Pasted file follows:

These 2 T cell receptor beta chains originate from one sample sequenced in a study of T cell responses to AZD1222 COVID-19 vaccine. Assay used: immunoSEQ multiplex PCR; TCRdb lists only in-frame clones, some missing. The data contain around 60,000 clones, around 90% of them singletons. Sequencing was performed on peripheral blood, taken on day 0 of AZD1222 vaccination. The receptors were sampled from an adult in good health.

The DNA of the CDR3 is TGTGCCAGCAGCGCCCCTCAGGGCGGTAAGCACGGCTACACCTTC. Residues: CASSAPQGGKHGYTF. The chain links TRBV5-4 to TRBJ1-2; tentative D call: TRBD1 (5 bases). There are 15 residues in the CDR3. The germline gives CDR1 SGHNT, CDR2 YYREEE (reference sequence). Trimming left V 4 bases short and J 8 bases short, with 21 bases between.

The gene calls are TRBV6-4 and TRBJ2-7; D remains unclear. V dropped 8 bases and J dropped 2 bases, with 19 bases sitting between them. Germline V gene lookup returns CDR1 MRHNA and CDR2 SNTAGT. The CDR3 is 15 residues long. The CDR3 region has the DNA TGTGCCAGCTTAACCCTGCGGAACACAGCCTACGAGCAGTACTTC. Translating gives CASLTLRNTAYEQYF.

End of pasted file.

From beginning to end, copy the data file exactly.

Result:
These 2 T cell receptor beta chains originate from one sample sequenced in a study of T cell responses to AZD1222 COVID-19 vaccine. Assay used: immunoSEQ multiplex PCR; TCRdb lists only in-frame clones, some missing. The data contain around 60,000 clones, around 90% of them singletons. Sequencing was performed on peripheral blood, taken on day 0 of AZD1222 vaccination. The receptors were sampled from an adult in good health.

The DNA of the CDR3 is TGTGCCAGCAGCGCCCCTCAGGGCGGTAAGCACGGCTACACCTTC. Residues: CASSAPQGGKHGYTF. The chain links TRBV5-4 to TRBJ1-2; tentative D call: TRBD1 (5 bases). There are 15 residues in the CDR3. The germline gives CDR1 SGHNT, CDR2 YYREEE (reference sequence). Trimming left V 4 bases short and J 8 bases short, with 21 bases between.

The gene calls are TRBV6-4 and TRBJ2-7; D remains unclear. V dropped 8 bases and J dropped 2 bases, with 19 bases sitting between them. Germline V gene lookup returns CDR1 MRHNA and CDR2 SNTAGT. The CDR3 is 15 residues long. The CDR3 region has the DNA TGTGCCAGCTTAACCCTGCGGAACACAGCCTACGAGCAGTACTTC. Translating gives CASLTLRNTAYEQYF.